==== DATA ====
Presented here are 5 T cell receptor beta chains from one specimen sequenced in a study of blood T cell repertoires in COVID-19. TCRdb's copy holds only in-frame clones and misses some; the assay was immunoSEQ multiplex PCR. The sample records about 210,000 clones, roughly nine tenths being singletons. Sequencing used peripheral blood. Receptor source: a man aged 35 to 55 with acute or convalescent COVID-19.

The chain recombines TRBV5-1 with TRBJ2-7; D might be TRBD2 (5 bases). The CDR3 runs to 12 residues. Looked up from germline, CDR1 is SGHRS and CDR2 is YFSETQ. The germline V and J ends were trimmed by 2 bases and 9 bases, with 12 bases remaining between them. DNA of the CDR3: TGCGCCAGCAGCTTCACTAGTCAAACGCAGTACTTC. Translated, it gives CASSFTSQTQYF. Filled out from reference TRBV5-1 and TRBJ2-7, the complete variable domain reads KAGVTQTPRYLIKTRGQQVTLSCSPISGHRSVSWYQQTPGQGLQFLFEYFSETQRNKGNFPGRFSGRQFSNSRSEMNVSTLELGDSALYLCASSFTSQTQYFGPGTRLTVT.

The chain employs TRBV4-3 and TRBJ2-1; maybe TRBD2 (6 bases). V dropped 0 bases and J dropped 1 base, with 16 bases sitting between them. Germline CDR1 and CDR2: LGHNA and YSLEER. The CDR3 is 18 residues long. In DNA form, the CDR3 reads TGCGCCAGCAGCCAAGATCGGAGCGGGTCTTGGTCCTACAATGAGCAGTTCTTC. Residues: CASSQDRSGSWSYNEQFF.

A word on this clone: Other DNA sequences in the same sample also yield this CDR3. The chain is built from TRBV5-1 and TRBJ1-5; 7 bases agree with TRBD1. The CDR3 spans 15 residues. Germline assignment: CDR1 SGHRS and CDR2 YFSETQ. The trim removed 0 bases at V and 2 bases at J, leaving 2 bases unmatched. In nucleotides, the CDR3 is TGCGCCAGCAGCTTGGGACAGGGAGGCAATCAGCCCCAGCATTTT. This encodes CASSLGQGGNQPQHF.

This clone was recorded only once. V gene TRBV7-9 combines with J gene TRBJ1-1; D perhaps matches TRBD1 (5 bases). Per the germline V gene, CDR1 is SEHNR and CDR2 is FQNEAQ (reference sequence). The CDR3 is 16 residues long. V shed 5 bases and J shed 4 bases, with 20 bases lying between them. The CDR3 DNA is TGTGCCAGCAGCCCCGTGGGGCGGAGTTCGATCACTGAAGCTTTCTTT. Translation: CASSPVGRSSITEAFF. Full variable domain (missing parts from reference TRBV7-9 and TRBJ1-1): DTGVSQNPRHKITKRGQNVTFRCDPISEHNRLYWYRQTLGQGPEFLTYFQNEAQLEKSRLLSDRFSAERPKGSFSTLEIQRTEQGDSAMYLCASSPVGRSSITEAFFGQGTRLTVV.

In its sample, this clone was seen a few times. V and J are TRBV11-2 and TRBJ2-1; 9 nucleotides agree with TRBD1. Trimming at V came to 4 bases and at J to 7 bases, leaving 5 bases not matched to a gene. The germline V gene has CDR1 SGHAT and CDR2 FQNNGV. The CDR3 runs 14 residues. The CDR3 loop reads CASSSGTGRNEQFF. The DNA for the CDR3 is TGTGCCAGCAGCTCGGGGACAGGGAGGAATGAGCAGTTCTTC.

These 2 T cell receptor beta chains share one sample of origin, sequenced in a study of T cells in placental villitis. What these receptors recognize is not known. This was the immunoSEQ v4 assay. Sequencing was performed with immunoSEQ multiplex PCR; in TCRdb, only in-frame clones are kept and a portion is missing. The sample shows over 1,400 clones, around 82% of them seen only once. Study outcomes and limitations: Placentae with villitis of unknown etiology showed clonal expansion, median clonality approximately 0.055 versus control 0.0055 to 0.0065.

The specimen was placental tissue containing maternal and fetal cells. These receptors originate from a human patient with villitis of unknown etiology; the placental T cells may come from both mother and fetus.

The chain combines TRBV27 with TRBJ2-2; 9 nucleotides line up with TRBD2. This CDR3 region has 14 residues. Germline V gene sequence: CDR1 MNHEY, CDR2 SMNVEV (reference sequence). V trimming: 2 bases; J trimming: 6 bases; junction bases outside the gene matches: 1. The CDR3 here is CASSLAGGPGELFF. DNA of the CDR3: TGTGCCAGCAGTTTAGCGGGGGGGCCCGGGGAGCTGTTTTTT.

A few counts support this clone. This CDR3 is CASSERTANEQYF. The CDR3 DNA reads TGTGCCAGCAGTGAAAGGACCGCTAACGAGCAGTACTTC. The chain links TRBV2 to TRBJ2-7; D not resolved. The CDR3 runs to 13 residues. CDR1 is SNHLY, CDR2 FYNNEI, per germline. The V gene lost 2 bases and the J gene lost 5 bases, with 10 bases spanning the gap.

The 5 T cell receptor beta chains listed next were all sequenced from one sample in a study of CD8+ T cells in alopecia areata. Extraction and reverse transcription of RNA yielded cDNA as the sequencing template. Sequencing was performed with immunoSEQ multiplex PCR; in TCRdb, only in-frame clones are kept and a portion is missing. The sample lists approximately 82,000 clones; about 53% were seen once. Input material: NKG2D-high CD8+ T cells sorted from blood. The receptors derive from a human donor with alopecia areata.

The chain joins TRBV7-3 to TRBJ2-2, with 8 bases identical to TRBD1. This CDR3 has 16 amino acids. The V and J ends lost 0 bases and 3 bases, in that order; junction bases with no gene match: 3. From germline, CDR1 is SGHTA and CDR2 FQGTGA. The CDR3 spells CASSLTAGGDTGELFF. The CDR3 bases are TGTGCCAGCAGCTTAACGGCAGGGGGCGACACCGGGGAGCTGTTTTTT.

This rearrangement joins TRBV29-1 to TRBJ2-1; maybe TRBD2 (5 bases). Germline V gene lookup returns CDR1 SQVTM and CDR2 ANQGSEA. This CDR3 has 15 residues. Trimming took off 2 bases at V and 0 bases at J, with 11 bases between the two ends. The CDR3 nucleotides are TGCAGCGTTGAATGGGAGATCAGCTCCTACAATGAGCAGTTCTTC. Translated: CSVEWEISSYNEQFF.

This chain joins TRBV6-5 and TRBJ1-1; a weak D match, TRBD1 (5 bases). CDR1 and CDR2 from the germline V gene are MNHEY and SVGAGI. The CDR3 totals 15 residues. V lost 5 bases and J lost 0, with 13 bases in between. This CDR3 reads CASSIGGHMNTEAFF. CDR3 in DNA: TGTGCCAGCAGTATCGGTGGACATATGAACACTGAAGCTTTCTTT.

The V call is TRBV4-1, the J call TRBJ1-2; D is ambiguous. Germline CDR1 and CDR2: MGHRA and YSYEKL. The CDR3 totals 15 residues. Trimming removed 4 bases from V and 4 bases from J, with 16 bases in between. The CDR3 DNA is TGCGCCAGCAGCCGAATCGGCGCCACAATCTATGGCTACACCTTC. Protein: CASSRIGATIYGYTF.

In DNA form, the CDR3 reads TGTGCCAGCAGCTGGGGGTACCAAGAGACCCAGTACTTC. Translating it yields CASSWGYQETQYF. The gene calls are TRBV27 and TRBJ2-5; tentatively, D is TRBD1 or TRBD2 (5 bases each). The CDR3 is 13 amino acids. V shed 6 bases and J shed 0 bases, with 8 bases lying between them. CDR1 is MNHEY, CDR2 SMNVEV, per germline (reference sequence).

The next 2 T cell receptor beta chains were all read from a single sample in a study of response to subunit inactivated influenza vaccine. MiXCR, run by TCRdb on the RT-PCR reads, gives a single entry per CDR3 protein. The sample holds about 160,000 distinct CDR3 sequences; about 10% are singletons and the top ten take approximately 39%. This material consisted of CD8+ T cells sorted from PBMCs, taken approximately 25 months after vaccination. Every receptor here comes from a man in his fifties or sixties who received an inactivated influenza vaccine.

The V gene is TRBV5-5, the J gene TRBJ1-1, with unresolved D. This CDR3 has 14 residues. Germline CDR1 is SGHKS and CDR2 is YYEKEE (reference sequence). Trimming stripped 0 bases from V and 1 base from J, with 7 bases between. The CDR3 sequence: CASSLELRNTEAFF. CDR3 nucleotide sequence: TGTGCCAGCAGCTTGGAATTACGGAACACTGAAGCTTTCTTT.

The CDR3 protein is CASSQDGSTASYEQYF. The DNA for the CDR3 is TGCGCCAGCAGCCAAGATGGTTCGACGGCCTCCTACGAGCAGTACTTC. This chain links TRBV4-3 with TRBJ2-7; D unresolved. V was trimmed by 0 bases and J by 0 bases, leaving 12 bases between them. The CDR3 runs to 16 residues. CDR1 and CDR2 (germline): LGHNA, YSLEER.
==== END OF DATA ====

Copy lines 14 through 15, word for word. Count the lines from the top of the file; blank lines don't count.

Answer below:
This chain joins TRBV6-5 and TRBJ1-1; a weak D match, TRBD1 (5 bases). CDR1 and CDR2 from the germline V gene are MNHEY and SVGAGI. The CDR3 totals 15 residues. V lost 5 bases and J lost 0, with 13 bases in between. This CDR3 reads CASSIGGHMNTEAFF. CDR3 in DNA: TGTGCCAGCAGTATCGGTGGACATATGAACACTGAAGCTTTCTTT.

The V call is TRBV4-1, the J call TRBJ1-2; D is ambiguous. Germline CDR1 and CDR2: MGHRA and YSYEKL. The CDR3 totals 15 residues. Trimming removed 4 bases from V and 4 bases from J, with 16 bases in between. The CDR3 DNA is TGCGCCAGCAGCCGAATCGGCGCCACAATCTATGGCTACACCTTC. Protein: CASSRIGATIYGYTF.